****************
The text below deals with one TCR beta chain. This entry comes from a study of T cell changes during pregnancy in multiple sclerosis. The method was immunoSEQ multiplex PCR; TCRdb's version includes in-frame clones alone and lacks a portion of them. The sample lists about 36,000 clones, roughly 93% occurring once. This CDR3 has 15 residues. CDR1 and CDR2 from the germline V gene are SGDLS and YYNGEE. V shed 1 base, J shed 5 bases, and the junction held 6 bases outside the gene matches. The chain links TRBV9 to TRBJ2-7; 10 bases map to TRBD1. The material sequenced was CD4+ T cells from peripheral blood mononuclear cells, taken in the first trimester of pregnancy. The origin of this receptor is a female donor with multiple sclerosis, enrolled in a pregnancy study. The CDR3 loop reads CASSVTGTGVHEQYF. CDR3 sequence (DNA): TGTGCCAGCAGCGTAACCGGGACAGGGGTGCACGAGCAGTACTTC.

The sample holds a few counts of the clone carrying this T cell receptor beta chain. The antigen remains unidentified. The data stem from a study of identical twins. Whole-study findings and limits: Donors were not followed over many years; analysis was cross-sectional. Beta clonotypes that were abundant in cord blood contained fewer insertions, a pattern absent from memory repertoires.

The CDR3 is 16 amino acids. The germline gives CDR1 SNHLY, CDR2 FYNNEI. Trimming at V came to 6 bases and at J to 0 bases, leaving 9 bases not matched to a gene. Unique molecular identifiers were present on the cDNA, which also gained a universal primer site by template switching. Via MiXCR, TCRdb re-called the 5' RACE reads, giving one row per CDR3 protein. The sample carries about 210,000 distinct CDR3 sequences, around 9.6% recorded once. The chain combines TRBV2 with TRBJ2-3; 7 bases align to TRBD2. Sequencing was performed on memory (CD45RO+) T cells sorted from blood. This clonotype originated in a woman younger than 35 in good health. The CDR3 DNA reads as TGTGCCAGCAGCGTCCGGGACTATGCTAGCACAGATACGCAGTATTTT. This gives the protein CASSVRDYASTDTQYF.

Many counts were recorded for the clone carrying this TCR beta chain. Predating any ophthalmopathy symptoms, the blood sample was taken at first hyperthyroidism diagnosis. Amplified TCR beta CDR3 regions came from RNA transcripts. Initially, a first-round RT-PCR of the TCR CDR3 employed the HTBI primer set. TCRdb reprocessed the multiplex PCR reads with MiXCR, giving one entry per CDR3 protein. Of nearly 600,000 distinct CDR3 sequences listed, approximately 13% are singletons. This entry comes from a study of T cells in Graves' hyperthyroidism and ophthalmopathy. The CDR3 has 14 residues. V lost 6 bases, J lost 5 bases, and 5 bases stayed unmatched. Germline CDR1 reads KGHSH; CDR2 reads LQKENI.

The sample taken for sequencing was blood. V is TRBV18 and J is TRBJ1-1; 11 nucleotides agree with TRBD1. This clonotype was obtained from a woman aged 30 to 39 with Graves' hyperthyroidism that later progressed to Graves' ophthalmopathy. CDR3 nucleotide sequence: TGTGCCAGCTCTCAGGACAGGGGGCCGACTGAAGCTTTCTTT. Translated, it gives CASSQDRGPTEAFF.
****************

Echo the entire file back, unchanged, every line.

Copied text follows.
The text below deals with one TCR beta chain. This entry comes from a study of T cell changes during pregnancy in multiple sclerosis. The method was immunoSEQ multiplex PCR; TCRdb's version includes in-frame clones alone and lacks a portion of them. The sample lists about 36,000 clones, roughly 93% occurring once. This CDR3 has 15 residues. CDR1 and CDR2 from the germline V gene are SGDLS and YYNGEE. V shed 1 base, J shed 5 bases, and the junction held 6 bases outside the gene matches. The chain links TRBV9 to TRBJ2-7; 10 bases map to TRBD1. The material sequenced was CD4+ T cells from peripheral blood mononuclear cells, taken in the first trimester of pregnancy. The origin of this receptor is a female donor with multiple sclerosis, enrolled in a pregnancy study. The CDR3 loop reads CASSVTGTGVHEQYF. CDR3 sequence (DNA): TGTGCCAGCAGCGTAACCGGGACAGGGGTGCACGAGCAGTACTTC.

The sample holds a few counts of the clone carrying this T cell receptor beta chain. The antigen remains unidentified. The data stem from a study of identical twins. Whole-study findings and limits: Donors were not followed over many years; analysis was cross-sectional. Beta clonotypes that were abundant in cord blood contained fewer insertions, a pattern absent from memory repertoires.

The CDR3 is 16 amino acids. The germline gives CDR1 SNHLY, CDR2 FYNNEI. Trimming at V came to 6 bases and at J to 0 bases, leaving 9 bases not matched to a gene. Unique molecular identifiers were present on the cDNA, which also gained a universal primer site by template switching. Via MiXCR, TCRdb re-called the 5' RACE reads, giving one row per CDR3 protein. The sample carries about 210,000 distinct CDR3 sequences, around 9.6% recorded once. The chain combines TRBV2 with TRBJ2-3; 7 bases align to TRBD2. Sequencing was performed on memory (CD45RO+) T cells sorted from blood. This clonotype originated in a woman younger than 35 in good health. The CDR3 DNA reads as TGTGCCAGCAGCGTCCGGGACTATGCTAGCACAGATACGCAGTATTTT. This gives the protein CASSVRDYASTDTQYF.

Many counts were recorded for the clone carrying this TCR beta chain. Predating any ophthalmopathy symptoms, the blood sample was taken at first hyperthyroidism diagnosis. Amplified TCR beta CDR3 regions came from RNA transcripts. Initially, a first-round RT-PCR of the TCR CDR3 employed the HTBI primer set. TCRdb reprocessed the multiplex PCR reads with MiXCR, giving one entry per CDR3 protein. Of nearly 600,000 distinct CDR3 sequences listed, approximately 13% are singletons. This entry comes from a study of T cells in Graves' hyperthyroidism and ophthalmopathy. The CDR3 has 14 residues. V lost 6 bases, J lost 5 bases, and 5 bases stayed unmatched. Germline CDR1 reads KGHSH; CDR2 reads LQKENI.

The sample taken for sequencing was blood. V is TRBV18 and J is TRBJ1-1; 11 nucleotides agree with TRBD1. This clonotype was obtained from a woman aged 30 to 39 with Graves' hyperthyroidism that later progressed to Graves' ophthalmopathy. CDR3 nucleotide sequence: TGTGCCAGCTCTCAGGACAGGGGGCCGACTGAAGCTTTCTTT. Translated, it gives CASSQDRGPTEAFF.